"That Colonel Richard Talbot, who hath notoriously assumed to himself the title of Agent of the Roman Catholics in Ireland, be immediately dismissed out of all command, either civil or military, and forbid an access to your Majesty's Court.
"That your Majesty would be pleased, from time to time, out of your princely wisdom, to give such farther orders and directions to your Lord Lieutenant, or other chief Governor of Ireland for the time being, as may best conduce to the encouragement of the English Planters, and Protestant interest there, and the suppression of the insolences and disorders of the Irish Papists.
"These our humble desires we present to your Majesty, as the best means to preserve the peace and safety of that your kingdom, which hath been so much of late endangered by the practices of the said Irish Papists, and, particularly, of the said Richard and Peter Talbot; and we doubt not but your Majesty will find the happy effects thereof, to the great satisfaction and security of your Majesty's Person and Government, which, of all earthly things, is most dear to us, your Majesty's most loyal and obedient Subjects."
Mr Powle also reports the following Address to the King, about Grievances in England.
"WE your Majesty's most loyal Subjects, the Commons in this present Parliament assembled, conceiving ourselves bound in necessary duty to your Majesty, and in discharge of the trust reposed in us, truly to inform your Majesty of the estate of this your kingdom; and, though we are abundantly satisfied, that it hath always been your Royal will and pleasure, that your Subjects should be governed according to the Laws and Customs of this realm; yet finding, that, contrary to your Majesty's gracious intentions, some Grievances and Abuses are crept in; we crave leave humbly to represent to your Majesty's knowledge, and to desire,
"That the imposition of twelve-pence a chaldron upon coals, for the providing of convoys, by virtue of an Order of Council, dated the 15th of May, 1672, may be recalled, and all bonds, taken by virtue thereof, cancelled.
"That your Majesty's Proclamation of the 4th of December, 1672, for prevention of disorders which may be committed by soldiers; and whereby the soldiers, now in your Majesty's service, are, in a manner, exempted from the ordinary course of justice, may likewise be recalled. And whereas great complaints have been made, out of several parts of this kingdom, of divers abuses committed in quartering of soldiers, That your Majesty would be pleased to give order to redress those abuses, and, in particular, that no soldiers be hereafter quartered upon any private houses; and that due satisfaction may be given to the Innkeepers and Victuallers where they lie, before they remove. And, since the continuance of soldiers in this realm will necessarily produce many inconveniences to your Majesty's subjects, we do humbly present it, as our Petition and Advice, that, when this present war is ended, all the soldiers which have been raised since the last Session of Parliament may be disbanded.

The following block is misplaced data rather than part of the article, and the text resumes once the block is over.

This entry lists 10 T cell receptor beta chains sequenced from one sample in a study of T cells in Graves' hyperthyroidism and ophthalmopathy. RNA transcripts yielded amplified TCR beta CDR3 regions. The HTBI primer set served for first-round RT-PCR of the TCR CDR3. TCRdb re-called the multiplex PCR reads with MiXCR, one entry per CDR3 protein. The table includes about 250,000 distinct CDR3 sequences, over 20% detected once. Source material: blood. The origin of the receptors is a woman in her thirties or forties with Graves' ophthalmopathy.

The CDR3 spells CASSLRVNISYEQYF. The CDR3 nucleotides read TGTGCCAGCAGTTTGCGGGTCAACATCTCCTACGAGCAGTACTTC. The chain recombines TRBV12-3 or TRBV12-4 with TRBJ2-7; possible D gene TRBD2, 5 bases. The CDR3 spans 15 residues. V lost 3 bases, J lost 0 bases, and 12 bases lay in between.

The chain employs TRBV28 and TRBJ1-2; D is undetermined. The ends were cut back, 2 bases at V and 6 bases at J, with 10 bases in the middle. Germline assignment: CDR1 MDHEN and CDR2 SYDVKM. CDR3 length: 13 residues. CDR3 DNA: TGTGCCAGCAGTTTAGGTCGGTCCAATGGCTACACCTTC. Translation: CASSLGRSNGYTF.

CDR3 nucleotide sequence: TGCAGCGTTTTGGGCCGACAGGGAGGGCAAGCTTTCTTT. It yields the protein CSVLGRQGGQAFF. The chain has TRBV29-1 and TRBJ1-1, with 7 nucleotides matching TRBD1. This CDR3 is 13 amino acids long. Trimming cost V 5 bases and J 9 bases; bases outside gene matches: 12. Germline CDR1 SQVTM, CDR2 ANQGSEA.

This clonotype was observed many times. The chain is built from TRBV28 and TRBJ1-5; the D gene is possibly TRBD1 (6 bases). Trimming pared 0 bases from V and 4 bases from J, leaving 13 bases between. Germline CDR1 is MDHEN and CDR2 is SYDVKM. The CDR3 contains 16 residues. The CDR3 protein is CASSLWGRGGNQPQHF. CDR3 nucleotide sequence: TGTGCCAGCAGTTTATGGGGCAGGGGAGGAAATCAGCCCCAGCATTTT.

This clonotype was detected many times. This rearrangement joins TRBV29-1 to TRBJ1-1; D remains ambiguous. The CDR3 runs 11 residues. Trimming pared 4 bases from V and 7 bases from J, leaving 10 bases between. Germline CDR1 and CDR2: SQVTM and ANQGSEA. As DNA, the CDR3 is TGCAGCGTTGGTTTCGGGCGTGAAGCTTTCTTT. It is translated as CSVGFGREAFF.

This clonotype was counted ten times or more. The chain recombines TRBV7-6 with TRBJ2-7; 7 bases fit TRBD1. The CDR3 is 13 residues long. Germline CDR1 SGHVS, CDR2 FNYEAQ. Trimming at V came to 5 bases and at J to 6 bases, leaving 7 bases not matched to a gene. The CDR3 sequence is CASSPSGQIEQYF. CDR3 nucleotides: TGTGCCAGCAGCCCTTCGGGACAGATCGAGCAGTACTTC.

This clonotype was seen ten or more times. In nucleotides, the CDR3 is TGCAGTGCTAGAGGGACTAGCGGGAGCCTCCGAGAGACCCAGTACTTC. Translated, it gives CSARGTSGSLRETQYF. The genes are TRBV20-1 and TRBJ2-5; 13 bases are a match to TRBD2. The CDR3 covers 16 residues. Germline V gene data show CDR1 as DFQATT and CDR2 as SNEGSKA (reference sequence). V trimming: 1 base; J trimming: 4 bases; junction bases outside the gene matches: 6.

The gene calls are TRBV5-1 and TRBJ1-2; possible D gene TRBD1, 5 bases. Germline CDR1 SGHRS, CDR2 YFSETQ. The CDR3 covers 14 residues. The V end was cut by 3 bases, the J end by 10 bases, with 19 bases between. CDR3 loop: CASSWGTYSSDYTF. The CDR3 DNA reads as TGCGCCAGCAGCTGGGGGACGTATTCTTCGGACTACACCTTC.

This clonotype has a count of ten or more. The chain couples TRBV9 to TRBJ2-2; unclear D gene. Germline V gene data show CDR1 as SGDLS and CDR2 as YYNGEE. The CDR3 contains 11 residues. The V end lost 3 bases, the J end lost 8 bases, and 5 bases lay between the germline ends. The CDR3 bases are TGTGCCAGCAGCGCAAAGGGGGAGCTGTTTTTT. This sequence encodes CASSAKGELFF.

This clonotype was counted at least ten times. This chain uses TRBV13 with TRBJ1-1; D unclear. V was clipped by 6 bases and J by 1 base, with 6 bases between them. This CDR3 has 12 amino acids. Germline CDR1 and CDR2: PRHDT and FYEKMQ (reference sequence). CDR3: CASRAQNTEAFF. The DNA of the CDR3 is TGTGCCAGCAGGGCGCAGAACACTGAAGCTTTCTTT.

["That your Majesty would likewise be pleased to consider of the irregularities and abuses of pressing soldiers, and to give order for the prevention thereof for the future. And although it hath been the course of former Parliaments to desire redress in their Grievances, before they proceeded to give a Supply, yet we have so full assurance of your Majesty's tenderness and compassion towards your people, that we humbly prostrate ourselves at your Majesty's feet with these our Petitions; desiring your Majesty to take them into your princely consideration, and to give such order for relief of the subjects, and the removing these pressures, as shall seem best to your Royal wisdom (fn. 2)."]
[This was also agreed to by the House.]
Mr Vaughan, to the Lords Concurrence to the Address.] It will look like having no complaint of Grievances, for the future, without the Lords—Hereafter, if any great man be impeached, we may be put to it, and it may sometimes make them Judges of our Laws and Liberties.
Resolved, That the Addresses be presented to his Majesty; and that those Members of the Council that are of the House, be desired to know his Majesty's pleasure, when this House shall attend him with the Addresses concerning Grievances.
Wednesday, March 26.
His Majesty's Answer to the Addresses of Grievances, as reported by the Speaker:
"THAT he observed the Address did consist of many different parts; and therefore it could not be expected there should be a present Answer; but for the several particular things contained in it, he would, before the next meeting, take such care, that no man should have reason to complain."
Ordered, That the Thanks of this House be returned to his Majesty, for the often accesses they have been admitted to his Majesty's person, and for his most gracious Answer to the several Addresses of this House; and, particularly, for his last gracious Message, and for the care he hath declared he will take of the Protestant Religion.